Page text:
Types of Passages Which Easily Reward Comparative Performances


1)  Explicit internal reference to the speaker’s non-standard oral performance (CT Miller’s self-professed drunkenness; Criseyde’s “Who yaf me drynke?”; anything said by Chauntecleer and Pertelote [who are talking chickens, in some sense]); the species-individuated voices of the parliamentary “foules” in PoF; characters whose emotional state is explicitly or implicitly described in ways which would shape speech (the Summoner's Tale's sick householder who is "angry as a pissemyre" and "groneth lyk oure boor").


2)  Explicit external reference to the speaker’s oral performance (the General Prologue mentions the Friar’s lisp and the Prioress’s nasal French; the Prioress' Tale's "little clergeoun" and other characters who sing or recite sacred text [O Alma Redemptoris Mater" in PrioressT]).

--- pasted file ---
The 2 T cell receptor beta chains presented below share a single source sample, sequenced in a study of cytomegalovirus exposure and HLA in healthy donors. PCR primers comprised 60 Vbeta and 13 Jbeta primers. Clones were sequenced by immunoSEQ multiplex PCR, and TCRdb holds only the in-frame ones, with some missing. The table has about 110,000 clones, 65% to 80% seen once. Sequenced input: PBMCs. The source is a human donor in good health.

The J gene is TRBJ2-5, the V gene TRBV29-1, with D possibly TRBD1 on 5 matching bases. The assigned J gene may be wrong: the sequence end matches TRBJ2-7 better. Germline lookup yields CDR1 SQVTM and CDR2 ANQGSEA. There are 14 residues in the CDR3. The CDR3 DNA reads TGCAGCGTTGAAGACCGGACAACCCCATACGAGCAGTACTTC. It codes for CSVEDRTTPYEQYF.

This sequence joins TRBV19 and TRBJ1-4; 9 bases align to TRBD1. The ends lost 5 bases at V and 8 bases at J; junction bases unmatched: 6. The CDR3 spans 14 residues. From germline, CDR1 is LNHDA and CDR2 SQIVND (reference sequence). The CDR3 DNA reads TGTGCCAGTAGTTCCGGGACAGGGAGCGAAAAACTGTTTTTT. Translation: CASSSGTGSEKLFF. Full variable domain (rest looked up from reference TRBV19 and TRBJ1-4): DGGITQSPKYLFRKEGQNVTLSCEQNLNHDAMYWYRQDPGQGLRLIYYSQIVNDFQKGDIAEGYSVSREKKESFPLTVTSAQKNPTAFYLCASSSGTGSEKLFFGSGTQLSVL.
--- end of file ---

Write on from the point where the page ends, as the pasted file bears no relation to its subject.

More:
3)  Internal possibilities of characters’ sincerity, irony, anger, lust, comic intent, etc. (MT’s Alison’s response to Hende Nicholas in the kitchen, Chaucer-the-Pilgrim’s reaction to the Cook’s delight at the double-rape concluding the Reeve’s Tale, “Retractions” voice as all Chaucer’s or the Parson’s changing to Chaucer’s at “Wherefore,” & almost anything said by Troilus, Criseyde, Pandarus, Diomede, Calkas, or Elene)